Extracts from Ray Simpson's Book
Brynach and his stags
Swear by the swift deer and the gazelles that you will not interrupt our love.
Song of Songs 3: 5.
Brynach was a hermit in 6th. century Pembrokeshire, who every so often felt God leading him to move on and make another little hermitage which he would furnish with his meagre belongings. But how would he move his furniture, books and kitchenware?
This man who had no human or worldly support, had developed such a harmony with creation, that he felt even wild animals were part of a support network. So when the time came for a move, he would “invite” two of the most friendly stags from the nearby herd, and tie his furniture to them. They went ahead of Brynach, with all his belongings, to his new abode. When Brynach took the yoke off them, they returned to the rest of the herd.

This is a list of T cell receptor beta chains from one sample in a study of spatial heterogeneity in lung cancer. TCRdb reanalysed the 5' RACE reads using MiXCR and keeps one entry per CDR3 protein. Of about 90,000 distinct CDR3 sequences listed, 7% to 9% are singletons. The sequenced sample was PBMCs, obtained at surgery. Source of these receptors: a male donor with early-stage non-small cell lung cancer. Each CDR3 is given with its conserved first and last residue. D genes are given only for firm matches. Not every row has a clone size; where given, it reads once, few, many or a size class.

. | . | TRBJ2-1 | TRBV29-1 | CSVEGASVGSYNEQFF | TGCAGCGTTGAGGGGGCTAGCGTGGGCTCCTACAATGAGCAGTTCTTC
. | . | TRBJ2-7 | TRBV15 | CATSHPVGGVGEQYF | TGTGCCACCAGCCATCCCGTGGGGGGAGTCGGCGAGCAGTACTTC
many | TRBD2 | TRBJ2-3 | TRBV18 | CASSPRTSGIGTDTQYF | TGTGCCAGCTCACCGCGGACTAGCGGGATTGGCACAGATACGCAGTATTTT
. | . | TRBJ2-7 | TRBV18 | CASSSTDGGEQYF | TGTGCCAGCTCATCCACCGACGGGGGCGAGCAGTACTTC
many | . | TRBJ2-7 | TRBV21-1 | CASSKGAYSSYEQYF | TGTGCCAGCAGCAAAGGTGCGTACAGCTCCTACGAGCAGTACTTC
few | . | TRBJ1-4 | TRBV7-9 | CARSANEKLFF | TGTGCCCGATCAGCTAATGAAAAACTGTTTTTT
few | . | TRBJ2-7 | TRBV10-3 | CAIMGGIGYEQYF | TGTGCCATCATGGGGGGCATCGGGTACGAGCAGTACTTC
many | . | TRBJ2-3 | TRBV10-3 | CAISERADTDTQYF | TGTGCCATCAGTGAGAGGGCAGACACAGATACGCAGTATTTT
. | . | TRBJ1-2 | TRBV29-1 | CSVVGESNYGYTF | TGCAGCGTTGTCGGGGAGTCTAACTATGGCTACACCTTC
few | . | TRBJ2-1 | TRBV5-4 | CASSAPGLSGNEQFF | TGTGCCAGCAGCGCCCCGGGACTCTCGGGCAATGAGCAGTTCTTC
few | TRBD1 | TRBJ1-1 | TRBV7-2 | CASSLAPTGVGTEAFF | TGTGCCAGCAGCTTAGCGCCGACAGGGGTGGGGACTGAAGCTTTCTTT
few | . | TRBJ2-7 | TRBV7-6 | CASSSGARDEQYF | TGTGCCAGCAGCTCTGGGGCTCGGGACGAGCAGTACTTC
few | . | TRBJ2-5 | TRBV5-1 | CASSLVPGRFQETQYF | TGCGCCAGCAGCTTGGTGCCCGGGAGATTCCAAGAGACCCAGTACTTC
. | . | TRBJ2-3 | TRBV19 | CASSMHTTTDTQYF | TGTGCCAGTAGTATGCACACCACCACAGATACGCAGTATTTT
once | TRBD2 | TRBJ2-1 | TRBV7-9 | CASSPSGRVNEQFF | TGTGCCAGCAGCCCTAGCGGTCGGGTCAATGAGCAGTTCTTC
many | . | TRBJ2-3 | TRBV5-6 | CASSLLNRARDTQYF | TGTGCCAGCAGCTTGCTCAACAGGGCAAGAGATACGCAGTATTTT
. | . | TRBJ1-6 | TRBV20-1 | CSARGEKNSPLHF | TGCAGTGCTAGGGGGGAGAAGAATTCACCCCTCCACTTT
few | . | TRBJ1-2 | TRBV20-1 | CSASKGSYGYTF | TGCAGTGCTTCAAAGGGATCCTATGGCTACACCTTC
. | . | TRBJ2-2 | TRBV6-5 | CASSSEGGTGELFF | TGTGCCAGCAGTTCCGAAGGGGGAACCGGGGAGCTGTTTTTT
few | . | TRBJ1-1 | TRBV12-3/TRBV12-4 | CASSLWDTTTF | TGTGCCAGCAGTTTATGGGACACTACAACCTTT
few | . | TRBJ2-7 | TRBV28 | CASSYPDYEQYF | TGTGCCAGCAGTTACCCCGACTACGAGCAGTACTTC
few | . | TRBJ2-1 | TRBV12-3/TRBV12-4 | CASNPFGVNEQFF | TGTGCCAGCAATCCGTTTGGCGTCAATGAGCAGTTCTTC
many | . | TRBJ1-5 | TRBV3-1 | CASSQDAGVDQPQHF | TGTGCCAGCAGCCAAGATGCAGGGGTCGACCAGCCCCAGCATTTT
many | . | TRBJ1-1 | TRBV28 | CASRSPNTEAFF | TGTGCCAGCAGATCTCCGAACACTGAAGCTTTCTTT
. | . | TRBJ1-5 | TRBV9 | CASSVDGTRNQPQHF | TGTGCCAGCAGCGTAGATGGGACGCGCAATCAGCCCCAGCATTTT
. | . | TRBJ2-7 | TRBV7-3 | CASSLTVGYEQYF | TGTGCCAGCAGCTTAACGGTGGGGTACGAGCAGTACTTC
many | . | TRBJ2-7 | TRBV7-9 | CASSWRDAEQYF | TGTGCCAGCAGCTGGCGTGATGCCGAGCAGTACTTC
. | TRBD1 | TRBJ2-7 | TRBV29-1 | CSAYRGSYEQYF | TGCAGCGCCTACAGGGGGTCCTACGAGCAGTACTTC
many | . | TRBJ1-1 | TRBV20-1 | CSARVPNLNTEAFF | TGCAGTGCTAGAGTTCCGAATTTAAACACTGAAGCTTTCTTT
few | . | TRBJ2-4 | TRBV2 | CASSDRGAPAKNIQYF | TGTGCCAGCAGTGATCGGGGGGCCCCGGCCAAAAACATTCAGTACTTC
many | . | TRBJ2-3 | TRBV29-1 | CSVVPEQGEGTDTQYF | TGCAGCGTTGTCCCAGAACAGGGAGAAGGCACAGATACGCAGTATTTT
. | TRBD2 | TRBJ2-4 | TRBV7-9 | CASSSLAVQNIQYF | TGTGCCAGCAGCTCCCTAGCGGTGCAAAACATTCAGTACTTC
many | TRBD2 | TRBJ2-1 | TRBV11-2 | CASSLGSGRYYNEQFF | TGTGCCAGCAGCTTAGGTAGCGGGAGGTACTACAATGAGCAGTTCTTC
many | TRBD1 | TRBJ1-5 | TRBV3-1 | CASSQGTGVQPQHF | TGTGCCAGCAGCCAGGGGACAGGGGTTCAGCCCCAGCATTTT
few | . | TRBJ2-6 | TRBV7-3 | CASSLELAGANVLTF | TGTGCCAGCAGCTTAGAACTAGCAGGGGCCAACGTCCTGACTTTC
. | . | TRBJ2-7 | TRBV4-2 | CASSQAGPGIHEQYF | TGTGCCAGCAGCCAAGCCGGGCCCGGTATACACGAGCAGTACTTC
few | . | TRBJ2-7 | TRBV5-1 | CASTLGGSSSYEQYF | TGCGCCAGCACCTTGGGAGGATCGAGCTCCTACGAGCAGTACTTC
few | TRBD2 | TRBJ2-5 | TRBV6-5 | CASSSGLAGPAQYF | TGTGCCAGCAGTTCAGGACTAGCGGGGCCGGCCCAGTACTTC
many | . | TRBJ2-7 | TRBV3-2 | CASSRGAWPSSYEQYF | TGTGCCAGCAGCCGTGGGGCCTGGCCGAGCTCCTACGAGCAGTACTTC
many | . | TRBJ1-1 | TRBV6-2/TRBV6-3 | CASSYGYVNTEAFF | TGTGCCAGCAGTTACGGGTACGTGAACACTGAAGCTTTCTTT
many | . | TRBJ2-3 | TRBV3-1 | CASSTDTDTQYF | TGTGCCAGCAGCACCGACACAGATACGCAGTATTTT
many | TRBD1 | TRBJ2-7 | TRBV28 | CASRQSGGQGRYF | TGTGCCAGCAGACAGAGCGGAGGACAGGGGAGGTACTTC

Brynach also selected an especially productive cow, and introduced her to a wolf. Each day the wolf would lead this one cow to a particularly lush patch of pasture, and bring it back at evening. In this way Brynach always had ample milk, and a good security system.
This Pembrokeshire hermit emerges from the mists of legend as a person at peace with both the natural and the supernatural world. It was said that he frequently met and talked with angels on the mountain between Nevern and Newport, which, as a result, became known as The Mount of Angels (‘Carn Ingli’).